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The Growth of “Telemedicine” in New York Elder Care

The face and format of New York senior care is changing with rapid speed. The most notable trend is a shift away from institutionalized nursing home care to flexible, at-home assisted support. The change has two key benefits:

(1) Cost savings, particularly for the New York Medicaid program; and
(2) Quality of life improvements, as most seniors prefer to age in place.

Pushed by the drive for more caregiving options, recent years have seen a growth in remote caregiving tools. Often referred to as “telemedicine” these technologically savvy products provide peace of mind to seniors and their families by combining the need for close, specialized medical care with the desire to avoid long-term moves into alternative facilities.

New Options for Seniors
A CNBC story from last week discussed a few of the more commonly used telemedicine tools that are working to keep seniors out of nursing homes. For example, a device called the MobileCare Monitor is being used to track potential falls remotely. The product looks like a sports watch, and, when certain movements are made indicative of a fall, a text message is automatically sent to caregivers.

Similar devices also exist to track vital signs, medicine usage, and the senior’s general well-being. Video and voice communication tools are all in use to allow caregivers up-to-date information without the need to be physically present at any given moment.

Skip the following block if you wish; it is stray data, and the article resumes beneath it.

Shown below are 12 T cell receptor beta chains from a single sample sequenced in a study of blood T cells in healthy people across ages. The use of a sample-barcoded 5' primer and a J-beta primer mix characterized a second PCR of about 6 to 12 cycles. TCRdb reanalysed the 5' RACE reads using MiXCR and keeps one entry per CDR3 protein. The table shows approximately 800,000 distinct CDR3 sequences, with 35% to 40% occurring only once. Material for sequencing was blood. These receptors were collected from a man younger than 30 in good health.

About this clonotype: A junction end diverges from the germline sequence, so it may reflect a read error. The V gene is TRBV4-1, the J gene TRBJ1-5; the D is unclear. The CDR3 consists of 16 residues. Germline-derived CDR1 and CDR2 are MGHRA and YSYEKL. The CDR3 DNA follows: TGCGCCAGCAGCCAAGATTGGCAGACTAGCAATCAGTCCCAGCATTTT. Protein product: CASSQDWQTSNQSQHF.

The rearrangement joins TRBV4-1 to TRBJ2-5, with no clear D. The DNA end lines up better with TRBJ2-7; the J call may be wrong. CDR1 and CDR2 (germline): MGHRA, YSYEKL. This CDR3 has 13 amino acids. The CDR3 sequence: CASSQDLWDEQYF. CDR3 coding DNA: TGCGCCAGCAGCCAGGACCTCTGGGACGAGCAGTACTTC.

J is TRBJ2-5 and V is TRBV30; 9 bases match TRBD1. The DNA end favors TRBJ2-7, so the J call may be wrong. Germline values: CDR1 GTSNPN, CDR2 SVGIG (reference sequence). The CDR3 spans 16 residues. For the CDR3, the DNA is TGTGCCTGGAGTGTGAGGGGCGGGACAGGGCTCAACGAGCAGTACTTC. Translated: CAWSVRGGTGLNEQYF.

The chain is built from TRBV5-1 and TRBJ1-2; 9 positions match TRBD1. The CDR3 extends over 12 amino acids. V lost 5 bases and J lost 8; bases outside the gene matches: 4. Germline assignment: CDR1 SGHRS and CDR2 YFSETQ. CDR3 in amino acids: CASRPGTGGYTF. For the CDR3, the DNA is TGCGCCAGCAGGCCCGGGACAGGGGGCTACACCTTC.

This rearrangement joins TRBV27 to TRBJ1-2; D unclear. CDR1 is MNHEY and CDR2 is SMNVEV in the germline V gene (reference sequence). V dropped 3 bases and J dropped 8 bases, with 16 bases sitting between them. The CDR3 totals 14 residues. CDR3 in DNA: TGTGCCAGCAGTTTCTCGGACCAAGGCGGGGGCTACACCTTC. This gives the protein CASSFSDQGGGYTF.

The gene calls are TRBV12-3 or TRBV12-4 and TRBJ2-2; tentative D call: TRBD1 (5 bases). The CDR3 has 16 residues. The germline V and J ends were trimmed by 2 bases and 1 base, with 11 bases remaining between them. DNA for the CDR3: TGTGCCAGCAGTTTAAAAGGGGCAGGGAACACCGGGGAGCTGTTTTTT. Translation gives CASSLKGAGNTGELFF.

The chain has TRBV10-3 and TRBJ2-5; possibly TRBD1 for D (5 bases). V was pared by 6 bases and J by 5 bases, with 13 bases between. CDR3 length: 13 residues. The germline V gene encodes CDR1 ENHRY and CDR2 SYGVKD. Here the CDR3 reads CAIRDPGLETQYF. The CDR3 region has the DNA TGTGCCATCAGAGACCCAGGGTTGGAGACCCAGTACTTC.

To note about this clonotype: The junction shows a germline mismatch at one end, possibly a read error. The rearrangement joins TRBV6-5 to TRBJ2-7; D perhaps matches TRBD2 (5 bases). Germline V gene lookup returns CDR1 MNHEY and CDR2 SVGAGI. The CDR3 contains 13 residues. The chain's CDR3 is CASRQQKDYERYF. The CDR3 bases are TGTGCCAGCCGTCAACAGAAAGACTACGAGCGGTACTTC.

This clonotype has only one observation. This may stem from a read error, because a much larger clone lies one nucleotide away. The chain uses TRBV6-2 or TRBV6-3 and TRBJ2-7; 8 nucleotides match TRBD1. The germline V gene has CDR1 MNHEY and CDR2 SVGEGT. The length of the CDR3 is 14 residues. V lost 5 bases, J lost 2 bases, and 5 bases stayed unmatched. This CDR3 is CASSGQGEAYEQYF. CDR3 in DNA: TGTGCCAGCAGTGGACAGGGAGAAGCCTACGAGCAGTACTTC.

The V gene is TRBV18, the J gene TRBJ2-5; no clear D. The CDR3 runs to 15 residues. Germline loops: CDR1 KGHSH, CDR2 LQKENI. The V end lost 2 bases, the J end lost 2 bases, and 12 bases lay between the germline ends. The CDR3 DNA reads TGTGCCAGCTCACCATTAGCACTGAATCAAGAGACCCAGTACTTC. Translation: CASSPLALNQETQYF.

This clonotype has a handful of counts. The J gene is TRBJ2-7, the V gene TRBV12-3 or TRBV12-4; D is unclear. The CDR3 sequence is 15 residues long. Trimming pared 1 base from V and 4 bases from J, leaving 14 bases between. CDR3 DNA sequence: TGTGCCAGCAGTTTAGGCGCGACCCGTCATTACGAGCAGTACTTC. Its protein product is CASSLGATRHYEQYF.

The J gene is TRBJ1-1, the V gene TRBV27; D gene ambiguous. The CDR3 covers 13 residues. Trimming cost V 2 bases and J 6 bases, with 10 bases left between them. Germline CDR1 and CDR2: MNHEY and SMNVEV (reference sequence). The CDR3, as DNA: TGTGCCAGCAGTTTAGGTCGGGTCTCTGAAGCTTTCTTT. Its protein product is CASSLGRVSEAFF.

One particularly helpful feature of some smart watch-like devices involves tracking dementia patients. The tool can be programmed to automatically alert caregivers if a senior with dementia wanders outside any certain location. In addition, the tracking system can pinpoint where the senior is after leaving, so that aids can find the wandering resident quickly. Many seniors with cognitive conditions like Alzheimer’s and dementia are forced to move into institutional settings specifically because of these wandering risks. All options that can provide security without requiring a move represent a big step forward in elder care.

To get a feel for the rapid growth in use of these tools, one need look no further than the financial numbers for the companies working in the field. According to a recent report, the entire telemedicine market was at $4.2 billion in 2007 and is expected to more than double in the next decade, to $8.7 billion by 2017.

To put a plan in place to ensure you or your loved ones will have options available for long-term care when/if the time comes, contact our elder law attorneys today.

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